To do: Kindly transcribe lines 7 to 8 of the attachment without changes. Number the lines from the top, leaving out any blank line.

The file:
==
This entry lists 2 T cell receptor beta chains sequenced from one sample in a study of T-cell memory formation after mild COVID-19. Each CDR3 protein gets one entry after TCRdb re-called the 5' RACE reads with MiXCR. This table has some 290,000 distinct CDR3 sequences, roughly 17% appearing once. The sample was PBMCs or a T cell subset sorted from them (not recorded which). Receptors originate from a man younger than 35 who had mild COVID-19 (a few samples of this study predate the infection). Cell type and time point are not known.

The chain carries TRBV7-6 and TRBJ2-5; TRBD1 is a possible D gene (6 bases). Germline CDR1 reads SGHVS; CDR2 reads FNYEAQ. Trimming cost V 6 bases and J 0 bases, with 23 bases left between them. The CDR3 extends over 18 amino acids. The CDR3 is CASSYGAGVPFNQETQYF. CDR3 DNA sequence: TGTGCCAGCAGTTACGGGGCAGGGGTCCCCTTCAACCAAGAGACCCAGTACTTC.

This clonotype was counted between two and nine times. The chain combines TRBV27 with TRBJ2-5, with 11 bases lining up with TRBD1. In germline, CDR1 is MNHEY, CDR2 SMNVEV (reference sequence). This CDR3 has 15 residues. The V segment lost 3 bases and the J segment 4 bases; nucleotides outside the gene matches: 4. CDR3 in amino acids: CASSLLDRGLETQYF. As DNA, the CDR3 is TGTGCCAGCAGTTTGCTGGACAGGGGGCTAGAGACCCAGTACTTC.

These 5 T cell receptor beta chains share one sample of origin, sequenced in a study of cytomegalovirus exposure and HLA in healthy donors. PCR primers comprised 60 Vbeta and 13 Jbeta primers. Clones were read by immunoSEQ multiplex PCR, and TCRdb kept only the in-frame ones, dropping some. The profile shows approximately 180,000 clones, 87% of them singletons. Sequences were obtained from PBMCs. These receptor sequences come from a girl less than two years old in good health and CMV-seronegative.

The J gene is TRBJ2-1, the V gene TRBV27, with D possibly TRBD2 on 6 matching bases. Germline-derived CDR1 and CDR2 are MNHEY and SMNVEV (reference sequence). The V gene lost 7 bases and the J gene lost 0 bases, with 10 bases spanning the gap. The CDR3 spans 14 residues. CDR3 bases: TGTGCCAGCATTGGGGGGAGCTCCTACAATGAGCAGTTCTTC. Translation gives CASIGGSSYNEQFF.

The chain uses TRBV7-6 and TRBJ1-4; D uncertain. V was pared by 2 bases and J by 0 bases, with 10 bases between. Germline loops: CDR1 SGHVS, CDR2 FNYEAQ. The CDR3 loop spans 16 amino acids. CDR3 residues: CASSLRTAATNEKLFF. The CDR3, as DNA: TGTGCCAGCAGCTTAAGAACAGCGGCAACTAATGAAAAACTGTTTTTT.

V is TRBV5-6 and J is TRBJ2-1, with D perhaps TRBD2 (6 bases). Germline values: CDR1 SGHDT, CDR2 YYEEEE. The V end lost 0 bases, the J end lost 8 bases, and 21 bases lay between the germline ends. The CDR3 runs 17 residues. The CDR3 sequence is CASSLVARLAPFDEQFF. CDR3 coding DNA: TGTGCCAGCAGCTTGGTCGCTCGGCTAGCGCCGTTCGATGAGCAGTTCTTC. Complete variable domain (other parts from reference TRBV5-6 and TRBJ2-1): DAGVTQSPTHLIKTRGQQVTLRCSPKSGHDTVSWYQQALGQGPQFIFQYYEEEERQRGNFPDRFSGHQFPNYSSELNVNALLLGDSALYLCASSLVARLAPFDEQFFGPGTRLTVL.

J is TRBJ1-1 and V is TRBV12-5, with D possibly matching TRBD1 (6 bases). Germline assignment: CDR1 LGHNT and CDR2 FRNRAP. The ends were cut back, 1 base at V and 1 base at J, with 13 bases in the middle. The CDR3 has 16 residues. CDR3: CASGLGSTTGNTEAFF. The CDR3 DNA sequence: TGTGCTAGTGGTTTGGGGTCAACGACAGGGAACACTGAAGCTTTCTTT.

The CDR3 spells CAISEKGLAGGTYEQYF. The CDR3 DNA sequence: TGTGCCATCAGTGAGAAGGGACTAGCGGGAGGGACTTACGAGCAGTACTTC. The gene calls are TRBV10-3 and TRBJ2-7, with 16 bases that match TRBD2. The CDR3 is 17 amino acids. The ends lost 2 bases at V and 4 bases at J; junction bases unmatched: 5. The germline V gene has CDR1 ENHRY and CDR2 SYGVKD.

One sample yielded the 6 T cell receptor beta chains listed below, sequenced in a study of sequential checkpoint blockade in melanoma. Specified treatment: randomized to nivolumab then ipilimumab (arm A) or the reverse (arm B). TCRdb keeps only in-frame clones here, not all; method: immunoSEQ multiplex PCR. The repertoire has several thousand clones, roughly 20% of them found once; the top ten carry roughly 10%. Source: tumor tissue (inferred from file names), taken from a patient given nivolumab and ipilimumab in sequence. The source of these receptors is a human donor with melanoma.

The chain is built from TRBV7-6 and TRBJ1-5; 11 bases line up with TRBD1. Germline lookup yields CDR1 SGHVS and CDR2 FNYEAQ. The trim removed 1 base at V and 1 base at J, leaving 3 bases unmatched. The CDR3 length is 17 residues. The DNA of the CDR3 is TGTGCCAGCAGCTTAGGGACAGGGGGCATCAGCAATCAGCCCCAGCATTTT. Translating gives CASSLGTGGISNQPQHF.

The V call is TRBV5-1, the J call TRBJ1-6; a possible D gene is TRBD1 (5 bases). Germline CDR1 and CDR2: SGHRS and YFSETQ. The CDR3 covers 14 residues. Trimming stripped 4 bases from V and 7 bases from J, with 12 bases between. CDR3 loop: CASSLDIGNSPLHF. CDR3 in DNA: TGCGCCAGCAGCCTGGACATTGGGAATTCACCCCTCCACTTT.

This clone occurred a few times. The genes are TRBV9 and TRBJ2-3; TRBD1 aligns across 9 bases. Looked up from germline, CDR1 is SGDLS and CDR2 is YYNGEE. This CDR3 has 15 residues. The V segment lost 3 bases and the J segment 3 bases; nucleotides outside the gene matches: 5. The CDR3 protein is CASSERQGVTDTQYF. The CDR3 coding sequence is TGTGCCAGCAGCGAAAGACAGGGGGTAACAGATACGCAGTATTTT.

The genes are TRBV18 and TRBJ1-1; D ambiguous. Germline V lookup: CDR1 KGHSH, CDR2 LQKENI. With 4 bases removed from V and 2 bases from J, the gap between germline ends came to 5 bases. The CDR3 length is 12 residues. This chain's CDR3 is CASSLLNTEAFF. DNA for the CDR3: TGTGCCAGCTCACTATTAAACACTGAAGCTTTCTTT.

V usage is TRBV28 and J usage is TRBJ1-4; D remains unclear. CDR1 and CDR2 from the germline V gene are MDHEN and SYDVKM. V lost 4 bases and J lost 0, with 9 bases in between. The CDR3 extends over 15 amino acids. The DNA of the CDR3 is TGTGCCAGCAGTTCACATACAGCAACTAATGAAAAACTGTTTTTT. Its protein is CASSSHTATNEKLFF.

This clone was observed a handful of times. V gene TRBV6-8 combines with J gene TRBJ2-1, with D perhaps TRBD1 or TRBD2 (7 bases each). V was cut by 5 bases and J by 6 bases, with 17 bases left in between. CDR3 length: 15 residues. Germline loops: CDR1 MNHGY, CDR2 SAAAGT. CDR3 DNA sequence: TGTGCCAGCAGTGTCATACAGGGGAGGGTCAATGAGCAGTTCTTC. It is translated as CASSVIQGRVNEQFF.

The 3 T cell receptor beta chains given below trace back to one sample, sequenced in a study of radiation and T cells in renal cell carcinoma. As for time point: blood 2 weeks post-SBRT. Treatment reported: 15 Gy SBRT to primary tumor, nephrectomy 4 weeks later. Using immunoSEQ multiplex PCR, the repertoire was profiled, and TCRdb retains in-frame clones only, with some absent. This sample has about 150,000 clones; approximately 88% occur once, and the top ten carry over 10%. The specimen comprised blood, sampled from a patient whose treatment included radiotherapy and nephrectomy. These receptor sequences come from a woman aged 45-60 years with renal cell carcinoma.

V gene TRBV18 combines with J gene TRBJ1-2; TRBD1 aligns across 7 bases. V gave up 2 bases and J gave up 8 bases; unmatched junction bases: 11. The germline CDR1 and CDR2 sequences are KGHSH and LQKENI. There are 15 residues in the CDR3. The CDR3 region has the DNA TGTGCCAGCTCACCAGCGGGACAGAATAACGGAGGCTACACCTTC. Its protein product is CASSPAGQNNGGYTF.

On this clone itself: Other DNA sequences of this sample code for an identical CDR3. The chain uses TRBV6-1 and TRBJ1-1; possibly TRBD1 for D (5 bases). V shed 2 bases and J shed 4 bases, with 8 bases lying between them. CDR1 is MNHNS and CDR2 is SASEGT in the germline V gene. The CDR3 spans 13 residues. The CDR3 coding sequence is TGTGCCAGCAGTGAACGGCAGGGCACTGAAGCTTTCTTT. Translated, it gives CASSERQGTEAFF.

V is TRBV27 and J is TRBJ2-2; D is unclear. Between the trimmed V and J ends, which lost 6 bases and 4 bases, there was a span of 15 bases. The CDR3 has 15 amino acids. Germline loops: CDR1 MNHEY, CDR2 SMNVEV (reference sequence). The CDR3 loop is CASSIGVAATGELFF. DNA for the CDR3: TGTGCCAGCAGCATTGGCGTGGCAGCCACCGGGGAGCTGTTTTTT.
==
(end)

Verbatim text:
V is TRBV5-6 and J is TRBJ2-1, with D perhaps TRBD2 (6 bases). Germline values: CDR1 SGHDT, CDR2 YYEEEE. The V end lost 0 bases, the J end lost 8 bases, and 21 bases lay between the germline ends. The CDR3 runs 17 residues. The CDR3 sequence is CASSLVARLAPFDEQFF. CDR3 coding DNA: TGTGCCAGCAGCTTGGTCGCTCGGCTAGCGCCGTTCGATGAGCAGTTCTTC. Complete variable domain (other parts from reference TRBV5-6 and TRBJ2-1): DAGVTQSPTHLIKTRGQQVTLRCSPKSGHDTVSWYQQALGQGPQFIFQYYEEEERQRGNFPDRFSGHQFPNYSSELNVNALLLGDSALYLCASSLVARLAPFDEQFFGPGTRLTVL.

J is TRBJ1-1 and V is TRBV12-5, with D possibly matching TRBD1 (6 bases). Germline assignment: CDR1 LGHNT and CDR2 FRNRAP. The ends were cut back, 1 base at V and 1 base at J, with 13 bases in the middle. The CDR3 has 16 residues. CDR3: CASGLGSTTGNTEAFF. The CDR3 DNA sequence: TGTGCTAGTGGTTTGGGGTCAACGACAGGGAACACTGAAGCTTTCTTT.